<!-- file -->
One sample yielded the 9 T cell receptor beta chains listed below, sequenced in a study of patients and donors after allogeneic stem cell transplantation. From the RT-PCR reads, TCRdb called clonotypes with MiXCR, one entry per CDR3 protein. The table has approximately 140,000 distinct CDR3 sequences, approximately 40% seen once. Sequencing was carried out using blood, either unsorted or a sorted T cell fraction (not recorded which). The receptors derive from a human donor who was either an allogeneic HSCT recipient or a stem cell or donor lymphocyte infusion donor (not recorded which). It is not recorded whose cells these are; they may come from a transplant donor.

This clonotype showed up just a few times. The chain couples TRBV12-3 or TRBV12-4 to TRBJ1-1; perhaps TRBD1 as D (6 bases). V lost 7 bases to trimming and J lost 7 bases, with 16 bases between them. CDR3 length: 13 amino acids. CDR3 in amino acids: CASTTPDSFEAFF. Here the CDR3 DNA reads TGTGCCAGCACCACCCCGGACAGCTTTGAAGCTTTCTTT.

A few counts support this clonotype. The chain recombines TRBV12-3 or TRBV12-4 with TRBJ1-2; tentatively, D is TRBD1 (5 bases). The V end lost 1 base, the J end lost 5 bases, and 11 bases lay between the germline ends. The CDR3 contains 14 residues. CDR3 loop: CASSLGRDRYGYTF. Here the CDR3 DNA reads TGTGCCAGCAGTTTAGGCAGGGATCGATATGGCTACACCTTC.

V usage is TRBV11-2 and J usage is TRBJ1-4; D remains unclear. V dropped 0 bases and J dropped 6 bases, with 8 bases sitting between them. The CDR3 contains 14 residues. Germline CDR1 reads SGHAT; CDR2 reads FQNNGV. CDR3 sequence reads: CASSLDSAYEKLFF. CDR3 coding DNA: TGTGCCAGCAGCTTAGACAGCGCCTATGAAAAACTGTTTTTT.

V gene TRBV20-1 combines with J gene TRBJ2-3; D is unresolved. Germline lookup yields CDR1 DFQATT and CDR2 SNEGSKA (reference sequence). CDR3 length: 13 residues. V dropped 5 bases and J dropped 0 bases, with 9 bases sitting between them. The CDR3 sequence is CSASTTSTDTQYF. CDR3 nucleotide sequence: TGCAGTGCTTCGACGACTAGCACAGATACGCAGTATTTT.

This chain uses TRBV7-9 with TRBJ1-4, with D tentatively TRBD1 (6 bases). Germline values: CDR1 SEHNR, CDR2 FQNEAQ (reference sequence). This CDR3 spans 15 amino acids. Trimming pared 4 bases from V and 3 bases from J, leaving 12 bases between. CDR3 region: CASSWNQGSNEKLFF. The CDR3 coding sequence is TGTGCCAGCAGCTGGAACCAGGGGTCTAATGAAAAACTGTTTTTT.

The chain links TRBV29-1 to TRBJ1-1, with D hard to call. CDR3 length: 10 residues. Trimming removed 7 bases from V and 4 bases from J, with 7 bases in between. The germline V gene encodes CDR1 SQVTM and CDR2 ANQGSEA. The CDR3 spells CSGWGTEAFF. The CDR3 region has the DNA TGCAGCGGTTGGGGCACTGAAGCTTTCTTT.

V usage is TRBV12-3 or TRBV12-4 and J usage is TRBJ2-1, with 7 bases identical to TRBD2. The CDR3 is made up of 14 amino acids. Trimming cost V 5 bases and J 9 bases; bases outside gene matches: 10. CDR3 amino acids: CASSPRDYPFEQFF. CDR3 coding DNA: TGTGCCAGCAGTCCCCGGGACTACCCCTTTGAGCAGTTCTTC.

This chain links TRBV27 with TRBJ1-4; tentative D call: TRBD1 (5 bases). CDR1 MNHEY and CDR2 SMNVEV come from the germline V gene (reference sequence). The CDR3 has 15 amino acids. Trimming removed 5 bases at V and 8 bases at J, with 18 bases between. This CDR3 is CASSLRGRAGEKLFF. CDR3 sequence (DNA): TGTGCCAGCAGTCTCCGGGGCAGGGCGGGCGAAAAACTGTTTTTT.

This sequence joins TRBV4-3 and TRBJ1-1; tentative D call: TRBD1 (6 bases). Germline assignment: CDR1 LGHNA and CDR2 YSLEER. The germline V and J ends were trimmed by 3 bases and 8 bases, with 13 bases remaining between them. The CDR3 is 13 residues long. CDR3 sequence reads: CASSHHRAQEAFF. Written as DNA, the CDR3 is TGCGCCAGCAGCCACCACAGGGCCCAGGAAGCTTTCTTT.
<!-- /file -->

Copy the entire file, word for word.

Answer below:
One sample yielded the 9 T cell receptor beta chains listed below, sequenced in a study of patients and donors after allogeneic stem cell transplantation. From the RT-PCR reads, TCRdb called clonotypes with MiXCR, one entry per CDR3 protein. The table has approximately 140,000 distinct CDR3 sequences, approximately 40% seen once. Sequencing was carried out using blood, either unsorted or a sorted T cell fraction (not recorded which). The receptors derive from a human donor who was either an allogeneic HSCT recipient or a stem cell or donor lymphocyte infusion donor (not recorded which). It is not recorded whose cells these are; they may come from a transplant donor.

This clonotype showed up just a few times. The chain couples TRBV12-3 or TRBV12-4 to TRBJ1-1; perhaps TRBD1 as D (6 bases). V lost 7 bases to trimming and J lost 7 bases, with 16 bases between them. CDR3 length: 13 amino acids. CDR3 in amino acids: CASTTPDSFEAFF. Here the CDR3 DNA reads TGTGCCAGCACCACCCCGGACAGCTTTGAAGCTTTCTTT.

A few counts support this clonotype. The chain recombines TRBV12-3 or TRBV12-4 with TRBJ1-2; tentatively, D is TRBD1 (5 bases). The V end lost 1 base, the J end lost 5 bases, and 11 bases lay between the germline ends. The CDR3 contains 14 residues. CDR3 loop: CASSLGRDRYGYTF. Here the CDR3 DNA reads TGTGCCAGCAGTTTAGGCAGGGATCGATATGGCTACACCTTC.

V usage is TRBV11-2 and J usage is TRBJ1-4; D remains unclear. V dropped 0 bases and J dropped 6 bases, with 8 bases sitting between them. The CDR3 contains 14 residues. Germline CDR1 reads SGHAT; CDR2 reads FQNNGV. CDR3 sequence reads: CASSLDSAYEKLFF. CDR3 coding DNA: TGTGCCAGCAGCTTAGACAGCGCCTATGAAAAACTGTTTTTT.

V gene TRBV20-1 combines with J gene TRBJ2-3; D is unresolved. Germline lookup yields CDR1 DFQATT and CDR2 SNEGSKA (reference sequence). CDR3 length: 13 residues. V dropped 5 bases and J dropped 0 bases, with 9 bases sitting between them. The CDR3 sequence is CSASTTSTDTQYF. CDR3 nucleotide sequence: TGCAGTGCTTCGACGACTAGCACAGATACGCAGTATTTT.

This chain uses TRBV7-9 with TRBJ1-4, with D tentatively TRBD1 (6 bases). Germline values: CDR1 SEHNR, CDR2 FQNEAQ (reference sequence). This CDR3 spans 15 amino acids. Trimming pared 4 bases from V and 3 bases from J, leaving 12 bases between. CDR3 region: CASSWNQGSNEKLFF. The CDR3 coding sequence is TGTGCCAGCAGCTGGAACCAGGGGTCTAATGAAAAACTGTTTTTT.

The chain links TRBV29-1 to TRBJ1-1, with D hard to call. CDR3 length: 10 residues. Trimming removed 7 bases from V and 4 bases from J, with 7 bases in between. The germline V gene encodes CDR1 SQVTM and CDR2 ANQGSEA. The CDR3 spells CSGWGTEAFF. The CDR3 region has the DNA TGCAGCGGTTGGGGCACTGAAGCTTTCTTT.

V usage is TRBV12-3 or TRBV12-4 and J usage is TRBJ2-1, with 7 bases identical to TRBD2. The CDR3 is made up of 14 amino acids. Trimming cost V 5 bases and J 9 bases; bases outside gene matches: 10. CDR3 amino acids: CASSPRDYPFEQFF. CDR3 coding DNA: TGTGCCAGCAGTCCCCGGGACTACCCCTTTGAGCAGTTCTTC.

This chain links TRBV27 with TRBJ1-4; tentative D call: TRBD1 (5 bases). CDR1 MNHEY and CDR2 SMNVEV come from the germline V gene (reference sequence). The CDR3 has 15 amino acids. Trimming removed 5 bases at V and 8 bases at J, with 18 bases between. This CDR3 is CASSLRGRAGEKLFF. CDR3 sequence (DNA): TGTGCCAGCAGTCTCCGGGGCAGGGCGGGCGAAAAACTGTTTTTT.

This sequence joins TRBV4-3 and TRBJ1-1; tentative D call: TRBD1 (6 bases). Germline assignment: CDR1 LGHNA and CDR2 YSLEER. The germline V and J ends were trimmed by 3 bases and 8 bases, with 13 bases remaining between them. The CDR3 is 13 residues long. CDR3 sequence reads: CASSHHRAQEAFF. Written as DNA, the CDR3 is TGCGCCAGCAGCCACCACAGGGCCCAGGAAGCTTTCTTT.